Naming Names 

James Shaw Jr.

James Shaw Jr.

The weeds keep multiplying in our garden, which is our mind ruled by fear. Rip them out and call them by name. — Sylvia Browne

It was quite a week in Nashville. The biggest news out of the capital city was the horrific mass shooting that took place in a local Waffle House and resulted in the tragic deaths of four young people: Taurean C. Sanderlin, 29; Joe R. Perez, 20; DeEbony Groves, 21; and Akilah Dasilva, 23. All four were people of color; most of them were in college.

The shooter, whose name will not be mentioned here, was a fan of white supremacist "philosophy" and right-wing politics and did the killing with — what else? — an AR-15 assault rifle.

Same story, new town. God bless America. God shed his grace on thee.

The most compelling part of this terrible incident was the bravery displayed by James Shaw Jr., the young man who jumped the assailant while he was reloading and wrestled his weapon away from him. In this case, a good man who was unarmed stopped a bad man with a gun.

President Trump and the NRA quickly issued statements praising Shaw and his courageous actions.

No, they didn't. Trump didn't mention the incident, probably because it involved black victims, a black hero, and didn't fit a narrative that appeals to his base. Or maybe he was distracted by his legal troubles or maybe because it wasn't on Fox and Friends. Hard to tell.

The NRA's response was the usual: If others in the Waffle House had had guns, they could have stopped the shooter, because the more guns we have, the safer we all are. They failed to acknowledge the fact that if the shooter had had a larger magazine, which the NRA favors, he wouldn't have had to reload and could have kept killing until he felt like stopping.

Meanwhile, the Tennessee legislature was wrapping up its annual session this week. It was the usual GOP ideological shenanigans, leavened with a couple of sensible moves. They passed a motion to build a monument to "unborn children" on the state capitol grounds. This, of course, in the wake of last week's measure to strip $250,000 from funds that were to be allocated to Memphis for its bicentennial celebration. It was a vindictive move, meant to punish the city for removing two Confederate statues from city parks, because small government means the state controls everything. Especially statues.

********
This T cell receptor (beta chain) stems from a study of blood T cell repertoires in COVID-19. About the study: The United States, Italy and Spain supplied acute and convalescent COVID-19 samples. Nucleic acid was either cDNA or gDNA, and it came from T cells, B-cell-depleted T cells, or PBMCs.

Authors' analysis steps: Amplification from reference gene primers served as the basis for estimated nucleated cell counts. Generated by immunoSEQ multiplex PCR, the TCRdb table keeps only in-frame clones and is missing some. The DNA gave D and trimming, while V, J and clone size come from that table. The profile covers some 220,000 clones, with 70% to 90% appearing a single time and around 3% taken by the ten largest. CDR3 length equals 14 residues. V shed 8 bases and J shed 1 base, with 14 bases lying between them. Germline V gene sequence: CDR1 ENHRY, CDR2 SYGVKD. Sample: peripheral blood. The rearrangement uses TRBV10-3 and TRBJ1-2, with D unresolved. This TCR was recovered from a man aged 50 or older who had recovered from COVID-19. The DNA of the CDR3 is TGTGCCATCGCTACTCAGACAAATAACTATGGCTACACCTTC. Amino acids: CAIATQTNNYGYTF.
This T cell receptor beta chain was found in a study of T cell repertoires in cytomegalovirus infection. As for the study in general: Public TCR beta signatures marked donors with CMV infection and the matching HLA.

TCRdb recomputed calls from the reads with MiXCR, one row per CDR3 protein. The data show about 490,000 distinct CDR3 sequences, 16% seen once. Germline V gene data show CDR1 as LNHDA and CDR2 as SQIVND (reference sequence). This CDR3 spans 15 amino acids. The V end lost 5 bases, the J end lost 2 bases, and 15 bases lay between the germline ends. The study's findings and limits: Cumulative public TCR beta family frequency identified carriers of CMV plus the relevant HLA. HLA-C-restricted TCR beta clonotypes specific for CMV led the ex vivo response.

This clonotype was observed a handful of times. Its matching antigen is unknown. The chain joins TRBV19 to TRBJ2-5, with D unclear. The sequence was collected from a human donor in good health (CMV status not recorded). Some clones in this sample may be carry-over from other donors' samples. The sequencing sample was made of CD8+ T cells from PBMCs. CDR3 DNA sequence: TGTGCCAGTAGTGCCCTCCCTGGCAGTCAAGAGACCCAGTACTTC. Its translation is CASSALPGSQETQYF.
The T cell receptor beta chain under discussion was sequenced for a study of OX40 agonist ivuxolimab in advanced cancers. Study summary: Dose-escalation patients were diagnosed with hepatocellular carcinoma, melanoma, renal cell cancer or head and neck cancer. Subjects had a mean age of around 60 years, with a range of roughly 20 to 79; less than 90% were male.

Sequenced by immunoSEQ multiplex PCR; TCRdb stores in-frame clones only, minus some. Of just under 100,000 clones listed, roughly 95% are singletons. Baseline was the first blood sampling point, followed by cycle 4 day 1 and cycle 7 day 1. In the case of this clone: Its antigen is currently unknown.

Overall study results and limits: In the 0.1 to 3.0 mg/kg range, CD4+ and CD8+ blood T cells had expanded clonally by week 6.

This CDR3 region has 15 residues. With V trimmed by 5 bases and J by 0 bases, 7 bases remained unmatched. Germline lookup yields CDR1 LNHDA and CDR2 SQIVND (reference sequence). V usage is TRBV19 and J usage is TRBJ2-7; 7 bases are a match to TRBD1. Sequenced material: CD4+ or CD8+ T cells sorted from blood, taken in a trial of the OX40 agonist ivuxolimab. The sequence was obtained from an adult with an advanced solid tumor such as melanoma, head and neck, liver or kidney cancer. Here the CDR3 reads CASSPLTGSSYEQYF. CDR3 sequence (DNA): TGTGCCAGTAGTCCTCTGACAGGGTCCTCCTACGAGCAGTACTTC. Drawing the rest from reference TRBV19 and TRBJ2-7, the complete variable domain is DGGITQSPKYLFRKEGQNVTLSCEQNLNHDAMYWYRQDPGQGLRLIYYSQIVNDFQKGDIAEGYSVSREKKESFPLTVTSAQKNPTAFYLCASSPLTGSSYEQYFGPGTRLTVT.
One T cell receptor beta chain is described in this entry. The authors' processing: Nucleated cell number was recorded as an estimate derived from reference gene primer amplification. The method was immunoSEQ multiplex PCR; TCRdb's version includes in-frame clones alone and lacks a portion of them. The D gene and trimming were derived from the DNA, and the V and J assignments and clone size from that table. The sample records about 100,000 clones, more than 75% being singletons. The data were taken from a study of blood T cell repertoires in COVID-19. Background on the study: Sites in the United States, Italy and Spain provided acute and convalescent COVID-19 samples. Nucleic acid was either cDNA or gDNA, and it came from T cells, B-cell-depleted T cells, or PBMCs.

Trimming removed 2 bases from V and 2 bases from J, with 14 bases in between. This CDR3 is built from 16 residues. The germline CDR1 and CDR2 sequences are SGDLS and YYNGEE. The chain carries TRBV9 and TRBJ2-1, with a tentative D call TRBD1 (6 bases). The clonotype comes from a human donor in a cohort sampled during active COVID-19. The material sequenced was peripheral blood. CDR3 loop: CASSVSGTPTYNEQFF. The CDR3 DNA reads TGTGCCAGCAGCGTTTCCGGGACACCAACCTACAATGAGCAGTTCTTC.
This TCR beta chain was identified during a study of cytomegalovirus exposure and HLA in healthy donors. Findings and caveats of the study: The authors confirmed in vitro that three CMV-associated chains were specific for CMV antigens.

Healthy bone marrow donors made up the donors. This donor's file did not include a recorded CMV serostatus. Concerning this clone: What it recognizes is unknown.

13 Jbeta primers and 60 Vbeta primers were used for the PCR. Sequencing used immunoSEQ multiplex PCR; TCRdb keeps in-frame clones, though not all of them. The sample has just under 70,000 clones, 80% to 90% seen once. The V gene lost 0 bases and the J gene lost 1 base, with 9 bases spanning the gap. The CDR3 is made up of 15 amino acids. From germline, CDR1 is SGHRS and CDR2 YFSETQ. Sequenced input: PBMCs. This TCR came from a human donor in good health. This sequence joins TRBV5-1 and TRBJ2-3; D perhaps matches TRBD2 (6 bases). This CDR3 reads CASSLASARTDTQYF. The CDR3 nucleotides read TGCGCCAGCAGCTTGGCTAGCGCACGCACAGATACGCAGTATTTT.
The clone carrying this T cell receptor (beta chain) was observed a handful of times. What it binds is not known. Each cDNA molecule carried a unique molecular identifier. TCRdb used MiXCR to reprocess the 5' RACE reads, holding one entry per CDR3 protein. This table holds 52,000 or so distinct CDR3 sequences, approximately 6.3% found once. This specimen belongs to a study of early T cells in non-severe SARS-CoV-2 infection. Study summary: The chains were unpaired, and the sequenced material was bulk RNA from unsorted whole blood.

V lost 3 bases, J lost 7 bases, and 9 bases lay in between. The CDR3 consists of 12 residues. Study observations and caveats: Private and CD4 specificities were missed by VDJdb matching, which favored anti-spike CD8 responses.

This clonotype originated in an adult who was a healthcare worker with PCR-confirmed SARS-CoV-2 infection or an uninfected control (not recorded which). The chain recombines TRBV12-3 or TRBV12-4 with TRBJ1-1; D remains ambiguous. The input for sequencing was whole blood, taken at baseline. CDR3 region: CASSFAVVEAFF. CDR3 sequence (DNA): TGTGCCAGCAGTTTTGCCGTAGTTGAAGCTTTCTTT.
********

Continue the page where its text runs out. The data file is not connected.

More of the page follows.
On the plus side, the legislature voted to honor Shaw for his brave actions at the Waffle House with a resolution filled with the usual "whereas" clauses. It was a nice gesture, even if it was boiler-plate. The legislators avoided actually doing anything meaningful by refusing to allow out of committee a proposed bill to close the loophole exploited by the Waffle House murderer's father in giving his son weapons back that had been confiscated from him in another state.

The legislators also passed a motion that will allow Tennesseeans to vote in 2022 to remove slavery as a possible punishment for criminal activity. Yes, you read that right: Using slavery as a punishment is still legal in Tennessee. Not likely, admittedly, but legal.

Speaking of slavery and the Confederacy, I hope everyone read Jackson Baker's report on the Flyer website about the debate last weekend between the GOP candidates for the office of Shelby County mayor. All three candidates expressed support for the state legislature's move to strip $250,000 from the city of Memphis for taking down its confederate statues. That's right. They liked the idea of the state controlling statues in Memphis-owned parks. And they all want to be your county mayor, so you should remember their names: Terry Roland, Joy Touliatos, and David Lenoir.

And you should remember whose side they're really on when you enter the voting booth. I mean, as long we're naming names.


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